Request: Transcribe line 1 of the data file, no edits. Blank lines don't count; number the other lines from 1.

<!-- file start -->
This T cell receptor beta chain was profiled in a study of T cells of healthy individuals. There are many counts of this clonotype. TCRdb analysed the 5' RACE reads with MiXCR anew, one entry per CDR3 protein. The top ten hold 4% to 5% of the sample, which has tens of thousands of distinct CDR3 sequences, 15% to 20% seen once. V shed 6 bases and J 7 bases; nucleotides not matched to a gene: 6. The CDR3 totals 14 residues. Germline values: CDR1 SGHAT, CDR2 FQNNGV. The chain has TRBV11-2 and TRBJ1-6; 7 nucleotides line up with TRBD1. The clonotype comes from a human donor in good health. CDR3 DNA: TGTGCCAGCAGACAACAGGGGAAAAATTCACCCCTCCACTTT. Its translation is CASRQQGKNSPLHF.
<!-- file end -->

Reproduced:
This T cell receptor beta chain was profiled in a study of T cells of healthy individuals. There are many counts of this clonotype. TCRdb analysed the 5' RACE reads with MiXCR anew, one entry per CDR3 protein. The top ten hold 4% to 5% of the sample, which has tens of thousands of distinct CDR3 sequences, 15% to 20% seen once. V shed 6 bases and J 7 bases; nucleotides not matched to a gene: 6. The CDR3 totals 14 residues. Germline values: CDR1 SGHAT, CDR2 FQNNGV. The chain has TRBV11-2 and TRBJ1-6; 7 nucleotides line up with TRBD1. The clonotype comes from a human donor in good health. CDR3 DNA: TGTGCCAGCAGACAACAGGGGAAAAATTCACCCCTCCACTTT. Its translation is CASRQQGKNSPLHF.